Cut two 12-inch by 12-inch squares out of expanded steel lath, which will form the sides of the basket. Cut a 1-inch slit in each of the 4 corners on both pieces and then fold the edges inward on three sides, forming a shallow tray with one open end. Place the side pieces on the open ends of the basket so that the folded down edges overlap the front, back and bottom slightly. Adjust the folds as needed to ensure a fairly snug fit on both sides of the completed basket.
Take one of your 12-inch pieces of flat stock and hold it up against the back of the basket, up against the top edge on the outside of the basket. Fold the metal lathe down and around the flat stock as if you are rolling the metal up into a sheet.
Repeat this process with your second piece of 12-inch bar stock on the front of the basket.
Line up the top holes on one of your support pieces with the holes in the flat stock on the front and back of the basket. You may need to use your drill to push aside the mesh that is blocking the two holes. Slide a 1/4-inch bolt into the hole in the support piece, through the first layer of mesh and the flat stock and out through the other piece of mesh, attaching the frame to the side support and the mesh basket. It is vital that you connect both the main basket piece and the folded over edges of the side pieces to the support pieces. Secure the bolt in place with a hex nut. Bolt the other side of the support in place in the same manner.
Repeat Step 3 for the frame piece on the other side of the basket so that the support pieces are bolted to the frame which in turn support the mesh basket.
Slide a bolt up through the hole in flattened bottom of the support piece and into the bottom of the basket and secure it in place with a hex nut, preventing the legs of the support from bending outwards under stress. Slide a bolt through the hole in the other support in the same manner and secure it in place with a hex nut.
Place your pellet burner inside of your fireplace or wood stove so that the front (the shorter end of the basket) is pointed towards the door.
Fill the basket up to the rim with high quality softwood or hardwood pellets.
Place a commercial wooden fire starter on top of the pellets or use a small amount of gel fire starter to light the pellets. Open the draft all the way on your fireplace or wood stove until the pellets have fully caught on fire. Close the draft to about half way to allow the proper circulation of air around the pellets, ensuring an efficient fire.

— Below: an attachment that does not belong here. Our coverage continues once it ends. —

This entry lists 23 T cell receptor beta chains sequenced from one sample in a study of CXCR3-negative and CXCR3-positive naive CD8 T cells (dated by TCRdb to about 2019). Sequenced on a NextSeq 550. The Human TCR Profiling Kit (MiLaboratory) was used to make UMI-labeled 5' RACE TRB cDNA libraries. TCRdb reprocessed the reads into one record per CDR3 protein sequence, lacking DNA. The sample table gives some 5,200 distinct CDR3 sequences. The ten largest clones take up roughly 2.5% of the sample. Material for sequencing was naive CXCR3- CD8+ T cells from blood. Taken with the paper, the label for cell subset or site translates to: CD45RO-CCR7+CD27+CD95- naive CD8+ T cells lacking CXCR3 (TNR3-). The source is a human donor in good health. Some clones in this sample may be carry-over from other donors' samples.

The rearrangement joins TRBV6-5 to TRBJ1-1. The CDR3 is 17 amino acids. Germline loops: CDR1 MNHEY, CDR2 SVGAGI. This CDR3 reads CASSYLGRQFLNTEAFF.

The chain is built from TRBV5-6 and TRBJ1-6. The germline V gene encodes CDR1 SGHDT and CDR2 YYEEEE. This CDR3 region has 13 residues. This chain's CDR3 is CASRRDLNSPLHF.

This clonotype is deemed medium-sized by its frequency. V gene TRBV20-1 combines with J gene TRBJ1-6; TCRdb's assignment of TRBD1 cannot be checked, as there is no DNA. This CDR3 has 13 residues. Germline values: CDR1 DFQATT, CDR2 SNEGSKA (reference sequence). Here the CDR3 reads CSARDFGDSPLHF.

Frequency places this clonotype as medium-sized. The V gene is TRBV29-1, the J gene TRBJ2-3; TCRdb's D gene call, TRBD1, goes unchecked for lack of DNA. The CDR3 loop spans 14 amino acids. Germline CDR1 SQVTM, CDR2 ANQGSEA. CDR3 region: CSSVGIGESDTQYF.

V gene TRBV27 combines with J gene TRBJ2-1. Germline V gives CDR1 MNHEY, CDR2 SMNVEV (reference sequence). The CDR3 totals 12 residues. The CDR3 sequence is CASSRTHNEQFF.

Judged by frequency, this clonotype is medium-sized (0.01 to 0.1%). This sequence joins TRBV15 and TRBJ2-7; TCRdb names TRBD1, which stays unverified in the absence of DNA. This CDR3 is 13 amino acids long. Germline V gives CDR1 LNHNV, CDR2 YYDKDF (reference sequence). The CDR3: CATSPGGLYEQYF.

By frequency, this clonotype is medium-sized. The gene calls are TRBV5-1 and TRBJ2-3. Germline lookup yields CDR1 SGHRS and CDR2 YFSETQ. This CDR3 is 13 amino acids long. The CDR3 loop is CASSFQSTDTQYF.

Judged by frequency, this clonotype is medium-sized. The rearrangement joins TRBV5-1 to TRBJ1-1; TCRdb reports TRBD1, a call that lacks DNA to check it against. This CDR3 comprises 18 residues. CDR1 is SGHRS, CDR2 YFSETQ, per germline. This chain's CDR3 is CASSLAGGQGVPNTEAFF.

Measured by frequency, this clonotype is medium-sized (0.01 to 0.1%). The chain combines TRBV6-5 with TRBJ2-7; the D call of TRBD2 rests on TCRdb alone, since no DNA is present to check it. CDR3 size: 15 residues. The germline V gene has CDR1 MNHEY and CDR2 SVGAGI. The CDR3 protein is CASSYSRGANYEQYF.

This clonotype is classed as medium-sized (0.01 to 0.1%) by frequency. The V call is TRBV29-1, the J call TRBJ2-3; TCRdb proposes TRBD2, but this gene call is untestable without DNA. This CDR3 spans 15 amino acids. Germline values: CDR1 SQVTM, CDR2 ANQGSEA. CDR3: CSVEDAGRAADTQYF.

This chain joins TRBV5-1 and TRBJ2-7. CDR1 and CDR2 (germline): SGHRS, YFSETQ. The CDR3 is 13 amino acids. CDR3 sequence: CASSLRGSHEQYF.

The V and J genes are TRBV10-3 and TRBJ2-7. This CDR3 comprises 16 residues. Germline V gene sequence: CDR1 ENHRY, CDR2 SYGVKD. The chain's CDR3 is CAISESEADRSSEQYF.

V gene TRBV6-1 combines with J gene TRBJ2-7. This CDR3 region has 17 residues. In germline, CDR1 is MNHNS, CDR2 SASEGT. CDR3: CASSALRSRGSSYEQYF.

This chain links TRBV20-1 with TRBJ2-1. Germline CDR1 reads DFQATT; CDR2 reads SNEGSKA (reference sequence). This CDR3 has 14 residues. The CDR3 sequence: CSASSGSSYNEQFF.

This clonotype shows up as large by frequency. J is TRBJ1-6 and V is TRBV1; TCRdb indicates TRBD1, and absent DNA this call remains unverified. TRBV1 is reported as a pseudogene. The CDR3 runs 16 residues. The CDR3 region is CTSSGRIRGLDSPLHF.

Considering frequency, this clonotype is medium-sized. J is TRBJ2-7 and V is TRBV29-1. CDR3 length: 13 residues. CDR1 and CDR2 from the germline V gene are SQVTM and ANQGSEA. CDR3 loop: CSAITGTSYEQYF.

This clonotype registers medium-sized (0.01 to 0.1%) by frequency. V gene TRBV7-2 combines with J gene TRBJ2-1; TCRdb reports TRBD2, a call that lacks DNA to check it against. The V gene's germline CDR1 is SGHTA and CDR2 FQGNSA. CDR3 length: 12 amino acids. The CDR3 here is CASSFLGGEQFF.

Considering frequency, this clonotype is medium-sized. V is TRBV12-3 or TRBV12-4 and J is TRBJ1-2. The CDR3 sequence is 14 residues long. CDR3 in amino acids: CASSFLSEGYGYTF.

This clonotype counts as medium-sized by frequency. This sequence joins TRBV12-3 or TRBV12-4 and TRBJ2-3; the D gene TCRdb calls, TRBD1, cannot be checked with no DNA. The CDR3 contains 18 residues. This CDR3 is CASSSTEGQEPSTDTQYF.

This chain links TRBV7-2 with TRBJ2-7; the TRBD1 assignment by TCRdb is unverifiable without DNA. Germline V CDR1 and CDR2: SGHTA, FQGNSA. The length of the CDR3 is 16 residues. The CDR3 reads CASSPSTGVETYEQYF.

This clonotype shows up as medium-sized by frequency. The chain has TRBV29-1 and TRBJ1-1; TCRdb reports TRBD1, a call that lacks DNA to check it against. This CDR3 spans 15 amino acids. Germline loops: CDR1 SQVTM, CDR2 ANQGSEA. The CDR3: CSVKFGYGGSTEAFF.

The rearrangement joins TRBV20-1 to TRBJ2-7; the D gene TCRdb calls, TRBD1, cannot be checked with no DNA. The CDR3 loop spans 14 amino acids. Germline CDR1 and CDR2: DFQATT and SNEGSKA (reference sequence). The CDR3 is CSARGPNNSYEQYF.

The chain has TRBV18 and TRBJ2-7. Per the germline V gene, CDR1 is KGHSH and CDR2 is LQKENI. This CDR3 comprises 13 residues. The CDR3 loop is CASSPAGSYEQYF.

Depending on the size of your fireplace or wood stove, you may wish to scale this project up or down to build a pellet burner that is right for your application. Be sure to clean any ash or dust left over from your pellet burner once all flames and embers have been extinguished.
Expanded steel lath has extremely sharp edges. Leather gloves and eye protection should be worn at all times when handling or cutting steel lath.
Tips and warnings
- Depending on the size of your fireplace or wood stove, you may wish to scale this project up or down to build a pellet burner that is right for your application.
- Be sure to clean any ash or dust left over from your pellet burner once all flames and embers have been extinguished.
- Expanded steel lath has extremely sharp edges. Leather gloves and eye protection should be worn at all times when handling or cutting steel lath.
Things you need
- 1-inch wide steel or aluminium flat stock, 2 feet
- 1/2-inch wide steel or aluminium flat stock, 5.5 feet
- Expanded diamond steel lath, 6 square feet
- Metal hacksaw
- Electric drill
- 1/4-inch bolts, 8
- 1/4 inch hex nuts, 8
- Leather gloves
- Tin snips
- Permanent marker
- Straight edge
- Metal scribe
- Wood pellets
- Gel or wooden fire starter